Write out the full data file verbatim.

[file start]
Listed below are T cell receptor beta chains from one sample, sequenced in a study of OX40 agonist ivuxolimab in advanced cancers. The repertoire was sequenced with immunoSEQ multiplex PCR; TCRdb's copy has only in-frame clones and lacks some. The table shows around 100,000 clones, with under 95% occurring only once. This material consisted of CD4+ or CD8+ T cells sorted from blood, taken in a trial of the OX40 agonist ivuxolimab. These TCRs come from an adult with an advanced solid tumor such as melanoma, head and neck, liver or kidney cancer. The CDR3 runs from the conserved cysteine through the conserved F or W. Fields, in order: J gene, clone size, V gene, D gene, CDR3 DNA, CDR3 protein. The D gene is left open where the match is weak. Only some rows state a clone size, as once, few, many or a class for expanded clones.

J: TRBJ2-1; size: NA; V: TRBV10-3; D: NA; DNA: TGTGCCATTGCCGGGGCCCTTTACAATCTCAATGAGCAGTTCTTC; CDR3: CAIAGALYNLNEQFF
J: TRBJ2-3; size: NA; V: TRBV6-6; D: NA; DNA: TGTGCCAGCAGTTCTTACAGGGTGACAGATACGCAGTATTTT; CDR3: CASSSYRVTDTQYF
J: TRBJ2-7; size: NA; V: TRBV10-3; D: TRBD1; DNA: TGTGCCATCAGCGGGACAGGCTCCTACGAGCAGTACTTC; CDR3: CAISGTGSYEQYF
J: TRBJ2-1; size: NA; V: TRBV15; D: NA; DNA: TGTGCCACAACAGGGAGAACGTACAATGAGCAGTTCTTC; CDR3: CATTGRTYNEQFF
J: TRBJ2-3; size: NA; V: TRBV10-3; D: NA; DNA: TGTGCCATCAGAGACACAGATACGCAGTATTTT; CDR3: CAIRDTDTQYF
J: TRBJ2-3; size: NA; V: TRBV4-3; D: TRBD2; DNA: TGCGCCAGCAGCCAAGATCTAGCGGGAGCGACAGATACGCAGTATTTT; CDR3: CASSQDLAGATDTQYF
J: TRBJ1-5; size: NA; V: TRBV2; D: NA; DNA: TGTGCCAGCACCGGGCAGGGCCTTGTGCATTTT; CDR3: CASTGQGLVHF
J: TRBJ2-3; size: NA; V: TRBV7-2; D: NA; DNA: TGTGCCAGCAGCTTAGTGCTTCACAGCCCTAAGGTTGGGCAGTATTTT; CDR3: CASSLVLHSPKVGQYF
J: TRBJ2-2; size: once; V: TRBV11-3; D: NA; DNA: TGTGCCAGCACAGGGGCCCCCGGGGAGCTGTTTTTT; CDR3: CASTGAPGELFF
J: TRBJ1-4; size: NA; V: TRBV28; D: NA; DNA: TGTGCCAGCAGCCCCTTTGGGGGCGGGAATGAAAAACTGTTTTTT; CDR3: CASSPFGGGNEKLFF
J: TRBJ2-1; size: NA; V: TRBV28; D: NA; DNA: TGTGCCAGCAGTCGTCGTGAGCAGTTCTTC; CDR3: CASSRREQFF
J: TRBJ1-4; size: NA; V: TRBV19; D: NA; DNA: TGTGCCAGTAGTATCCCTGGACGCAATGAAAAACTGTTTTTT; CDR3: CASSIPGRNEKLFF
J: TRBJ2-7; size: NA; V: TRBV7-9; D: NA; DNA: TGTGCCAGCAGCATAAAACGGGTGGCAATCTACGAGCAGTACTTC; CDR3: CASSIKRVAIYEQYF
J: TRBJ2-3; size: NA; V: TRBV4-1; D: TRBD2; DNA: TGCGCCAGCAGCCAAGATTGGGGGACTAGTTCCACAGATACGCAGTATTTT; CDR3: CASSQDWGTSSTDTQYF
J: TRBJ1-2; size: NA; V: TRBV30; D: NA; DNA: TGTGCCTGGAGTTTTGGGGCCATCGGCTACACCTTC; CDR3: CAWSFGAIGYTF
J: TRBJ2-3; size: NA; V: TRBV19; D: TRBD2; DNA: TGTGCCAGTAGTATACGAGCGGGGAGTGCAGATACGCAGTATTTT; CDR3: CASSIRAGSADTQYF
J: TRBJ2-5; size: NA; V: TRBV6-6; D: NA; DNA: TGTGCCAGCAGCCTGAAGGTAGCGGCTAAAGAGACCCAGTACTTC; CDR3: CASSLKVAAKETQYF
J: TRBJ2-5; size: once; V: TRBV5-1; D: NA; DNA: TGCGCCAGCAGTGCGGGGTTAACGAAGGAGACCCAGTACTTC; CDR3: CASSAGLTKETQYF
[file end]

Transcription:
Listed below are T cell receptor beta chains from one sample, sequenced in a study of OX40 agonist ivuxolimab in advanced cancers. The repertoire was sequenced with immunoSEQ multiplex PCR; TCRdb's copy has only in-frame clones and lacks some. The table shows around 100,000 clones, with under 95% occurring only once. This material consisted of CD4+ or CD8+ T cells sorted from blood, taken in a trial of the OX40 agonist ivuxolimab. These TCRs come from an adult with an advanced solid tumor such as melanoma, head and neck, liver or kidney cancer. The CDR3 runs from the conserved cysteine through the conserved F or W. Fields, in order: J gene, clone size, V gene, D gene, CDR3 DNA, CDR3 protein. The D gene is left open where the match is weak. Only some rows state a clone size, as once, few, many or a class for expanded clones.

J: TRBJ2-1; size: NA; V: TRBV10-3; D: NA; DNA: TGTGCCATTGCCGGGGCCCTTTACAATCTCAATGAGCAGTTCTTC; CDR3: CAIAGALYNLNEQFF
J: TRBJ2-3; size: NA; V: TRBV6-6; D: NA; DNA: TGTGCCAGCAGTTCTTACAGGGTGACAGATACGCAGTATTTT; CDR3: CASSSYRVTDTQYF
J: TRBJ2-7; size: NA; V: TRBV10-3; D: TRBD1; DNA: TGTGCCATCAGCGGGACAGGCTCCTACGAGCAGTACTTC; CDR3: CAISGTGSYEQYF
J: TRBJ2-1; size: NA; V: TRBV15; D: NA; DNA: TGTGCCACAACAGGGAGAACGTACAATGAGCAGTTCTTC; CDR3: CATTGRTYNEQFF
J: TRBJ2-3; size: NA; V: TRBV10-3; D: NA; DNA: TGTGCCATCAGAGACACAGATACGCAGTATTTT; CDR3: CAIRDTDTQYF
J: TRBJ2-3; size: NA; V: TRBV4-3; D: TRBD2; DNA: TGCGCCAGCAGCCAAGATCTAGCGGGAGCGACAGATACGCAGTATTTT; CDR3: CASSQDLAGATDTQYF
J: TRBJ1-5; size: NA; V: TRBV2; D: NA; DNA: TGTGCCAGCACCGGGCAGGGCCTTGTGCATTTT; CDR3: CASTGQGLVHF
J: TRBJ2-3; size: NA; V: TRBV7-2; D: NA; DNA: TGTGCCAGCAGCTTAGTGCTTCACAGCCCTAAGGTTGGGCAGTATTTT; CDR3: CASSLVLHSPKVGQYF
J: TRBJ2-2; size: once; V: TRBV11-3; D: NA; DNA: TGTGCCAGCACAGGGGCCCCCGGGGAGCTGTTTTTT; CDR3: CASTGAPGELFF
J: TRBJ1-4; size: NA; V: TRBV28; D: NA; DNA: TGTGCCAGCAGCCCCTTTGGGGGCGGGAATGAAAAACTGTTTTTT; CDR3: CASSPFGGGNEKLFF
J: TRBJ2-1; size: NA; V: TRBV28; D: NA; DNA: TGTGCCAGCAGTCGTCGTGAGCAGTTCTTC; CDR3: CASSRREQFF
J: TRBJ1-4; size: NA; V: TRBV19; D: NA; DNA: TGTGCCAGTAGTATCCCTGGACGCAATGAAAAACTGTTTTTT; CDR3: CASSIPGRNEKLFF
J: TRBJ2-7; size: NA; V: TRBV7-9; D: NA; DNA: TGTGCCAGCAGCATAAAACGGGTGGCAATCTACGAGCAGTACTTC; CDR3: CASSIKRVAIYEQYF
J: TRBJ2-3; size: NA; V: TRBV4-1; D: TRBD2; DNA: TGCGCCAGCAGCCAAGATTGGGGGACTAGTTCCACAGATACGCAGTATTTT; CDR3: CASSQDWGTSSTDTQYF
J: TRBJ1-2; size: NA; V: TRBV30; D: NA; DNA: TGTGCCTGGAGTTTTGGGGCCATCGGCTACACCTTC; CDR3: CAWSFGAIGYTF
J: TRBJ2-3; size: NA; V: TRBV19; D: TRBD2; DNA: TGTGCCAGTAGTATACGAGCGGGGAGTGCAGATACGCAGTATTTT; CDR3: CASSIRAGSADTQYF
J: TRBJ2-5; size: NA; V: TRBV6-6; D: NA; DNA: TGTGCCAGCAGCCTGAAGGTAGCGGCTAAAGAGACCCAGTACTTC; CDR3: CASSLKVAAKETQYF
J: TRBJ2-5; size: once; V: TRBV5-1; D: NA; DNA: TGCGCCAGCAGTGCGGGGTTAACGAAGGAGACCCAGTACTTC; CDR3: CASSAGLTKETQYF